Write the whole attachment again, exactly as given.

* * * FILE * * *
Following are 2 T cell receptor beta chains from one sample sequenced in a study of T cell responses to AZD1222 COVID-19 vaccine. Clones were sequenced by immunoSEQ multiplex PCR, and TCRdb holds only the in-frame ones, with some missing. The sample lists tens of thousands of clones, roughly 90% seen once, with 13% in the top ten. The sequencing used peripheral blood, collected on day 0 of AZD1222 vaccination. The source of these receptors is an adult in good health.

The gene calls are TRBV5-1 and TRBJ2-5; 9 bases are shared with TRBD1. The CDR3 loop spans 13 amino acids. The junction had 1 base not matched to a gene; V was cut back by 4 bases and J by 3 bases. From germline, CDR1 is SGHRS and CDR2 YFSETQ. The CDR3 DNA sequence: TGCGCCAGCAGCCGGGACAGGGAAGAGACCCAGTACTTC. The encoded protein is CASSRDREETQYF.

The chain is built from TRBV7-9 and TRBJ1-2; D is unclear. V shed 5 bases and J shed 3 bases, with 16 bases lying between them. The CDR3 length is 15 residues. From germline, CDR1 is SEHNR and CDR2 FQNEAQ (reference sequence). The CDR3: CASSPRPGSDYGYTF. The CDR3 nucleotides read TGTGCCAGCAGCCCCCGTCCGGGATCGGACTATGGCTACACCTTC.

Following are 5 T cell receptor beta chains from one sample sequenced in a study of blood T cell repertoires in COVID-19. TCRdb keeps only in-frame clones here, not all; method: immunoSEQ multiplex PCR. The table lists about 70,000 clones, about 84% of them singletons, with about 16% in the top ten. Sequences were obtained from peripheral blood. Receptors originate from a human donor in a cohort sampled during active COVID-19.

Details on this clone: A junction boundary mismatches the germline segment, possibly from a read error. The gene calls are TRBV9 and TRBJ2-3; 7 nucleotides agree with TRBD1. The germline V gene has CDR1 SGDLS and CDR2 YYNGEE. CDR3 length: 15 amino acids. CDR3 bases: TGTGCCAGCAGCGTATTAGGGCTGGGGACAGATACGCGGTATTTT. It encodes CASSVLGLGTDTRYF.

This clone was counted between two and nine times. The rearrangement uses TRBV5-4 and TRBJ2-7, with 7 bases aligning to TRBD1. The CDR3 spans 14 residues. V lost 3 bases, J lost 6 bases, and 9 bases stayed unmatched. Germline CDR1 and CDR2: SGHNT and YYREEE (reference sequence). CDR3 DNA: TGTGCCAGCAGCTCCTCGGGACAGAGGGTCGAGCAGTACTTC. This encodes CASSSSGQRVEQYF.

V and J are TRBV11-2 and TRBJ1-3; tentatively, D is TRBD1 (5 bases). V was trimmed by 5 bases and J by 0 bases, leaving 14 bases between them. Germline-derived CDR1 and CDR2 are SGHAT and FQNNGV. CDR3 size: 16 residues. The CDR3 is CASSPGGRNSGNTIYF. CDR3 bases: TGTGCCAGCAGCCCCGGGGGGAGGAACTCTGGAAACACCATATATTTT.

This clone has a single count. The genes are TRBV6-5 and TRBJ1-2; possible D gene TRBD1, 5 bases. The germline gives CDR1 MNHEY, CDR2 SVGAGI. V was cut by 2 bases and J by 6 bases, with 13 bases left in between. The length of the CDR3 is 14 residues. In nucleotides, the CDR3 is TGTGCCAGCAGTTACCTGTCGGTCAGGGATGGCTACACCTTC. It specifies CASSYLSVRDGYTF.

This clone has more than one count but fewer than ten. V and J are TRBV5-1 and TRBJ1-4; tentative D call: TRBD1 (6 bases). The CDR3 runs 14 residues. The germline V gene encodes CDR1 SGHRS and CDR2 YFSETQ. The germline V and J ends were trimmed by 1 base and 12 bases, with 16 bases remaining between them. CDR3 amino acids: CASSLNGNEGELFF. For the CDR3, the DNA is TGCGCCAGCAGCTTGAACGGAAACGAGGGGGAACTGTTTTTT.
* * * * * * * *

Following are 2 T cell receptor beta chains from one sample sequenced in a study of T cell responses to AZD1222 COVID-19 vaccine. Clones were sequenced by immunoSEQ multiplex PCR, and TCRdb holds only the in-frame ones, with some missing. The sample lists tens of thousands of clones, roughly 90% seen once, with 13% in the top ten. The sequencing used peripheral blood, collected on day 0 of AZD1222 vaccination. The source of these receptors is an adult in good health.

The gene calls are TRBV5-1 and TRBJ2-5; 9 bases are shared with TRBD1. The CDR3 loop spans 13 amino acids. The junction had 1 base not matched to a gene; V was cut back by 4 bases and J by 3 bases. From germline, CDR1 is SGHRS and CDR2 YFSETQ. The CDR3 DNA sequence: TGCGCCAGCAGCCGGGACAGGGAAGAGACCCAGTACTTC. The encoded protein is CASSRDREETQYF.

The chain is built from TRBV7-9 and TRBJ1-2; D is unclear. V shed 5 bases and J shed 3 bases, with 16 bases lying between them. The CDR3 length is 15 residues. From germline, CDR1 is SEHNR and CDR2 FQNEAQ (reference sequence). The CDR3: CASSPRPGSDYGYTF. The CDR3 nucleotides read TGTGCCAGCAGCCCCCGTCCGGGATCGGACTATGGCTACACCTTC.

Following are 5 T cell receptor beta chains from one sample sequenced in a study of blood T cell repertoires in COVID-19. TCRdb keeps only in-frame clones here, not all; method: immunoSEQ multiplex PCR. The table lists about 70,000 clones, about 84% of them singletons, with about 16% in the top ten. Sequences were obtained from peripheral blood. Receptors originate from a human donor in a cohort sampled during active COVID-19.

Details on this clone: A junction boundary mismatches the germline segment, possibly from a read error. The gene calls are TRBV9 and TRBJ2-3; 7 nucleotides agree with TRBD1. The germline V gene has CDR1 SGDLS and CDR2 YYNGEE. CDR3 length: 15 amino acids. CDR3 bases: TGTGCCAGCAGCGTATTAGGGCTGGGGACAGATACGCGGTATTTT. It encodes CASSVLGLGTDTRYF.

This clone was counted between two and nine times. The rearrangement uses TRBV5-4 and TRBJ2-7, with 7 bases aligning to TRBD1. The CDR3 spans 14 residues. V lost 3 bases, J lost 6 bases, and 9 bases stayed unmatched. Germline CDR1 and CDR2: SGHNT and YYREEE (reference sequence). CDR3 DNA: TGTGCCAGCAGCTCCTCGGGACAGAGGGTCGAGCAGTACTTC. This encodes CASSSSGQRVEQYF.

V and J are TRBV11-2 and TRBJ1-3; tentatively, D is TRBD1 (5 bases). V was trimmed by 5 bases and J by 0 bases, leaving 14 bases between them. Germline-derived CDR1 and CDR2 are SGHAT and FQNNGV. CDR3 size: 16 residues. The CDR3 is CASSPGGRNSGNTIYF. CDR3 bases: TGTGCCAGCAGCCCCGGGGGGAGGAACTCTGGAAACACCATATATTTT.

This clone has a single count. The genes are TRBV6-5 and TRBJ1-2; possible D gene TRBD1, 5 bases. The germline gives CDR1 MNHEY, CDR2 SVGAGI. V was cut by 2 bases and J by 6 bases, with 13 bases left in between. The length of the CDR3 is 14 residues. In nucleotides, the CDR3 is TGTGCCAGCAGTTACCTGTCGGTCAGGGATGGCTACACCTTC. It specifies CASSYLSVRDGYTF.

This clone has more than one count but fewer than ten. V and J are TRBV5-1 and TRBJ1-4; tentative D call: TRBD1 (6 bases). The CDR3 runs 14 residues. The germline V gene encodes CDR1 SGHRS and CDR2 YFSETQ. The germline V and J ends were trimmed by 1 base and 12 bases, with 16 bases remaining between them. CDR3 amino acids: CASSLNGNEGELFF. For the CDR3, the DNA is TGCGCCAGCAGCTTGAACGGAAACGAGGGGGAACTGTTTTTT.